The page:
Telopea Park is one of my favourite places in the Canberra neighbourhood where I live.
The park was established in 1922 and it's very long and thin, with many large native and introduced trees.
A stormwater drain runs along the middle of the park, which is crossed by several bridges. The park has barbecue areas and playground equipment, and is a popular destination.
Although I'm close to Lake Burley Griffin, which is beautiful, I find Telopea Park more peaceful for walking.
According to the ACT Environment Directorate, Burley Griffin's 1918 plan for Canberra included a "Telopea Park", one of the 10 avenues planned to radiate from the centre of Capital Hill.
The park is classified by the National Trust and entered on the Register of the National Estate.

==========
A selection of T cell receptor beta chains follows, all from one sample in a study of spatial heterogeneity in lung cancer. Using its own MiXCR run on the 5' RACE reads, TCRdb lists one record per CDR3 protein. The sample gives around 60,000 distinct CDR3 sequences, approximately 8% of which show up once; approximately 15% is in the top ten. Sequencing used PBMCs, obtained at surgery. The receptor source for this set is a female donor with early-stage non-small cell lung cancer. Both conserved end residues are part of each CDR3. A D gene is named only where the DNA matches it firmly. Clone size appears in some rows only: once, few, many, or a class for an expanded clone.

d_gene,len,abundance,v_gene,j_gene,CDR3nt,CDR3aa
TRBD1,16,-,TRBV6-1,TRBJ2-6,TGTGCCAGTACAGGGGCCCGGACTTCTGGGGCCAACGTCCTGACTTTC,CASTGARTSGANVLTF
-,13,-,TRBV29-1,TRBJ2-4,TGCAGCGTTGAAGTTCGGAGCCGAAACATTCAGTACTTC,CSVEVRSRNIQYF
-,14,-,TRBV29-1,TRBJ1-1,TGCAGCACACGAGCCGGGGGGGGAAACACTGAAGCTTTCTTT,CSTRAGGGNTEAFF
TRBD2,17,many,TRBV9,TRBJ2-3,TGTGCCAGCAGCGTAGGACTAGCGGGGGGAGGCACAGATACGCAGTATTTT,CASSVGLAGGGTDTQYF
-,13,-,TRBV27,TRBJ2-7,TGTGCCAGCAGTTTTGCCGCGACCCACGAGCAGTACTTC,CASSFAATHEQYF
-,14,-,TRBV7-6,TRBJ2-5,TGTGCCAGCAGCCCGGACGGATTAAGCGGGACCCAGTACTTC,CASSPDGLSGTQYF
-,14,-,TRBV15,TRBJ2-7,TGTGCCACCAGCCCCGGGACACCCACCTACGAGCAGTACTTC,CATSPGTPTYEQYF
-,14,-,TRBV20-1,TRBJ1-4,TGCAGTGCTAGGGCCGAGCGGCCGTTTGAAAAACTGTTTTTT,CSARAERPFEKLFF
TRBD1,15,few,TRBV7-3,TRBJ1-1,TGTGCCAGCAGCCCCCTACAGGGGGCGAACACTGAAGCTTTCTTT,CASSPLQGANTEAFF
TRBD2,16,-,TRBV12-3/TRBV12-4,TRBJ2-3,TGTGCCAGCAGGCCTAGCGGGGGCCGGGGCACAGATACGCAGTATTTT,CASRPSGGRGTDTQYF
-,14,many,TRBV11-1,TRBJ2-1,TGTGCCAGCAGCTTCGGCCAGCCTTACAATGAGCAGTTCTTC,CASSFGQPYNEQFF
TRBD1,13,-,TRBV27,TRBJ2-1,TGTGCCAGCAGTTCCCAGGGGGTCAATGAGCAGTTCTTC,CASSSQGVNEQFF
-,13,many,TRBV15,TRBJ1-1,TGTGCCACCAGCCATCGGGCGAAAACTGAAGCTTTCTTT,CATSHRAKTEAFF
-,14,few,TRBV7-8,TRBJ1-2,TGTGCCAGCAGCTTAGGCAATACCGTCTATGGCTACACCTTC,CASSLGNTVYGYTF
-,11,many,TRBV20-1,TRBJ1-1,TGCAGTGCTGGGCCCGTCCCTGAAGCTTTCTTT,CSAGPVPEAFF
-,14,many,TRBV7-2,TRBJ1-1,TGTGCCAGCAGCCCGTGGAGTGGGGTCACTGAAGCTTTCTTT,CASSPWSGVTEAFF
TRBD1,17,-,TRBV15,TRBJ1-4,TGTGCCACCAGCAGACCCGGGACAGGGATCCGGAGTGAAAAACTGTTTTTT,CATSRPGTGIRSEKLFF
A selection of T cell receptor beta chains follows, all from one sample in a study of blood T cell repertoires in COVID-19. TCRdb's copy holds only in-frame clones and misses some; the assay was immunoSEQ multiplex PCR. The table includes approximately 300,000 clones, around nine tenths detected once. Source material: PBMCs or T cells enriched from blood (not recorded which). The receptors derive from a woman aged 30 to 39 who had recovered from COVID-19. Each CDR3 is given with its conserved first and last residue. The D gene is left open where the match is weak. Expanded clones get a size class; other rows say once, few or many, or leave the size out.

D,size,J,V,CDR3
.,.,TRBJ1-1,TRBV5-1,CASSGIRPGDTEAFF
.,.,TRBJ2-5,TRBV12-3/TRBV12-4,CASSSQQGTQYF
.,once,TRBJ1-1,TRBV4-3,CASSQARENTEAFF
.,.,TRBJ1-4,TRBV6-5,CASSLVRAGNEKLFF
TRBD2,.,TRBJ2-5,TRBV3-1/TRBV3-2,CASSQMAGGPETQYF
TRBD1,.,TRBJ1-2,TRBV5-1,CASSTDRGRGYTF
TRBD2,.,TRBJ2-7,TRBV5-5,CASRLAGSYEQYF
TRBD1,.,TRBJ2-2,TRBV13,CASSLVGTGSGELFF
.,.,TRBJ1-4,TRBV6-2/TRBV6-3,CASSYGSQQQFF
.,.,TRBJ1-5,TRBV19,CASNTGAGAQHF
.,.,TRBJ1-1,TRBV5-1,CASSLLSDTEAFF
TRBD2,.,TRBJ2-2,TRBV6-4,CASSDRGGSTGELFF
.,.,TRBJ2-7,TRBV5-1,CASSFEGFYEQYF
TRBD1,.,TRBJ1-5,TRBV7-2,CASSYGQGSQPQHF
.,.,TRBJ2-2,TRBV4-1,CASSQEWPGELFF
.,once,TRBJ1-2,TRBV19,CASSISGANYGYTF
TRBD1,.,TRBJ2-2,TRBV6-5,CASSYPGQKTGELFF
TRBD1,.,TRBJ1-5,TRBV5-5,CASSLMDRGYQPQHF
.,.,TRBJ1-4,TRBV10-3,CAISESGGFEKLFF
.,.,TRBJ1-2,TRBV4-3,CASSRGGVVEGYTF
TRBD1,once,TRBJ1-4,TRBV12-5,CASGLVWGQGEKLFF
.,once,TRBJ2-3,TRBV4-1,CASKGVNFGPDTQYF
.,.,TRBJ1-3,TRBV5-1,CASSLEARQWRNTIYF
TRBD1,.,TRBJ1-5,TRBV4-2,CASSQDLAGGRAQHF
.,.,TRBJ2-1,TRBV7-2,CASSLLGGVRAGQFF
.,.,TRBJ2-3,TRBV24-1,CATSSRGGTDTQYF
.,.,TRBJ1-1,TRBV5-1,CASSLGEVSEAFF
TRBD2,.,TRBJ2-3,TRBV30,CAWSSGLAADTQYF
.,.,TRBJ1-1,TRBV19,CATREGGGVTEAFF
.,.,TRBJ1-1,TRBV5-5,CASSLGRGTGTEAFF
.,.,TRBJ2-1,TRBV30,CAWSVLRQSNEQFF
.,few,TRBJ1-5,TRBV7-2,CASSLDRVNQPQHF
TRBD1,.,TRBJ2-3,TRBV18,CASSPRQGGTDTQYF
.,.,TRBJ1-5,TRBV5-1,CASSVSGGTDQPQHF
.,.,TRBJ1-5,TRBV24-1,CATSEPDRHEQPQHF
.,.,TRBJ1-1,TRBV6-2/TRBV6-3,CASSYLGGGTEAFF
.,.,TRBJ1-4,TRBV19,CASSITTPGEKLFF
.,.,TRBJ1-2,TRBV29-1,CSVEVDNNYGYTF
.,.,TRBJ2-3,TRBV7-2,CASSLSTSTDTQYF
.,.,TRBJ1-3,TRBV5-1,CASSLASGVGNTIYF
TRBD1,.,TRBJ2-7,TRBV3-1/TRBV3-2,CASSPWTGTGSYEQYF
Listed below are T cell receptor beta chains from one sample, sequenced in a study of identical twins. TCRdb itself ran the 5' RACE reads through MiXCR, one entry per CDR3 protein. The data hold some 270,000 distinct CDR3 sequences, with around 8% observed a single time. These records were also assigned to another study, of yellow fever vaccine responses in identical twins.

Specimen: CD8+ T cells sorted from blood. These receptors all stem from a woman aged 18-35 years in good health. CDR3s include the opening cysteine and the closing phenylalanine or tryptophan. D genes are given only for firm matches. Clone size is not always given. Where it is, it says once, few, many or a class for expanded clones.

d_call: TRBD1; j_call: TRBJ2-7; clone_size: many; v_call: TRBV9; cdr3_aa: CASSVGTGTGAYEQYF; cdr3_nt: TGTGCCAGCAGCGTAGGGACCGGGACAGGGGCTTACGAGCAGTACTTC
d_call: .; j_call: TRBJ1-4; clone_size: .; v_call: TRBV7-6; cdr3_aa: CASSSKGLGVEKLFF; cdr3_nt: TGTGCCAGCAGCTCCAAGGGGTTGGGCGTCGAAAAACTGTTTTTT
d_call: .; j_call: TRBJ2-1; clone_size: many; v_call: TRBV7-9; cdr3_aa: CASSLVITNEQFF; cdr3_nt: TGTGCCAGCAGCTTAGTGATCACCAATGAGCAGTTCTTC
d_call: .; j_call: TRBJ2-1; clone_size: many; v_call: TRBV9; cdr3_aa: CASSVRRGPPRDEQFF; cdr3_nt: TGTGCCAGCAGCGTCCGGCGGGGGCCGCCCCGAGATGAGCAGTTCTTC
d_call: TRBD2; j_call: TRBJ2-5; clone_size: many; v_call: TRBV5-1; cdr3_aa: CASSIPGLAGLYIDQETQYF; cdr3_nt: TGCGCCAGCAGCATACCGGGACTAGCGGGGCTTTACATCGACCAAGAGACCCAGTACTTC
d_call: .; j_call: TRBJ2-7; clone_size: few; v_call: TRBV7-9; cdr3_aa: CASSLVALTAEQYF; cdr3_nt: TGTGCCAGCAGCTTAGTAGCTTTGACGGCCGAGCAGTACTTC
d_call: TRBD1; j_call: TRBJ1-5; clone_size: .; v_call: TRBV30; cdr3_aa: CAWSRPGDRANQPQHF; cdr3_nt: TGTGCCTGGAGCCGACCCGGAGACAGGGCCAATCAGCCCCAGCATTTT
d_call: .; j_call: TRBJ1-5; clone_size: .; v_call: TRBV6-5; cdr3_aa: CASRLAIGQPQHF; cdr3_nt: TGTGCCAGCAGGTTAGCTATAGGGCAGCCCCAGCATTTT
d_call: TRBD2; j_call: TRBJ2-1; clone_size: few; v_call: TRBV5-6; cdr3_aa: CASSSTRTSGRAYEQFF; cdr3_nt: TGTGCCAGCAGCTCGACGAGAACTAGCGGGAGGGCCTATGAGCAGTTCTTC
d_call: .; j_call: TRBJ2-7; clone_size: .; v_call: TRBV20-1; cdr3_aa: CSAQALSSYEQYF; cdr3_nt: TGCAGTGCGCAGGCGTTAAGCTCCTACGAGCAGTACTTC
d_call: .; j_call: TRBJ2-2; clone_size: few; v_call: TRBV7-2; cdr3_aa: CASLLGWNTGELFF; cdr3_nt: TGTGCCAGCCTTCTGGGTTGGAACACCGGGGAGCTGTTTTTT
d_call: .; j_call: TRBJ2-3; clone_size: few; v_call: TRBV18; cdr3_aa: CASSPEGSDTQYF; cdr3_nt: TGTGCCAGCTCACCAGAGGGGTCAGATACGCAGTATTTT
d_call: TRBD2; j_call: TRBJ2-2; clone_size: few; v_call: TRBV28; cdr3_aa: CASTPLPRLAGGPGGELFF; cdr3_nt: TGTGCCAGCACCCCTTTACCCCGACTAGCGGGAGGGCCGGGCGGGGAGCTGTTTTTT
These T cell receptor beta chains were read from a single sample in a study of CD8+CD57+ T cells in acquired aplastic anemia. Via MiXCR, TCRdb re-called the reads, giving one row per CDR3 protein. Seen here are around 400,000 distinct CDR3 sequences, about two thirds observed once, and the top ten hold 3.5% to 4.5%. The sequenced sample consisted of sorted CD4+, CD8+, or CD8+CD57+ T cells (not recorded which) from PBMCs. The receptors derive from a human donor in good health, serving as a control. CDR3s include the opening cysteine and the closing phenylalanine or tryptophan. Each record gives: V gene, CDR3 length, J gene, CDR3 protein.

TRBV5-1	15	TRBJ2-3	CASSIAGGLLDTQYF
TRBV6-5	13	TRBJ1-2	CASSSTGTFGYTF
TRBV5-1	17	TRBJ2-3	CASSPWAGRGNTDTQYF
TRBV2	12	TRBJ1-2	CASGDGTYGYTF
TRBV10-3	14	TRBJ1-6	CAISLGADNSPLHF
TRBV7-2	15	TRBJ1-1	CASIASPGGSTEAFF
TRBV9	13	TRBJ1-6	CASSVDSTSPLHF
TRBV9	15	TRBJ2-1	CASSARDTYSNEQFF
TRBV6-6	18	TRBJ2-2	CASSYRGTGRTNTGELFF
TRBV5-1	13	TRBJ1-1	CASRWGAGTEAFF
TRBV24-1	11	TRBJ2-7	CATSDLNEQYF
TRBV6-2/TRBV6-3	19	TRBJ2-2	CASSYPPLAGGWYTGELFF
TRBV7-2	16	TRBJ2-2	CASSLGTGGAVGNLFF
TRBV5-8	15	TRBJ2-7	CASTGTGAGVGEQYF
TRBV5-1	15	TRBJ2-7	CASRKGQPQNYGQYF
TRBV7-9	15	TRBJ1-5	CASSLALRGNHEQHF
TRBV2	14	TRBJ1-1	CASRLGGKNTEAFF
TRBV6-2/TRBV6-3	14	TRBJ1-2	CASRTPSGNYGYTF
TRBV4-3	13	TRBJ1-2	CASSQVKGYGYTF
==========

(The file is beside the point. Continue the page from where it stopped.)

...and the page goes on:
The initial planting, including species selection and layout was by Charles Weston, Canberra's first Superintendent of Parks and Gardens.
A formal planting arrangement was adopted on the periphery of the park however the remainder of the planting is largely informal but influenced to a degree by the stormwater stream, which runs the full length of the park.
Weston used a wide variety of exotic and native species including Argyle apple, blue gum, white brittle gum and California big tree.
Last week when I walked through one evening there was a pop-up food van selling wine and cheese.
Telopea Park takes its name from the floral emblem of New South Wales, commonly known as Waratah.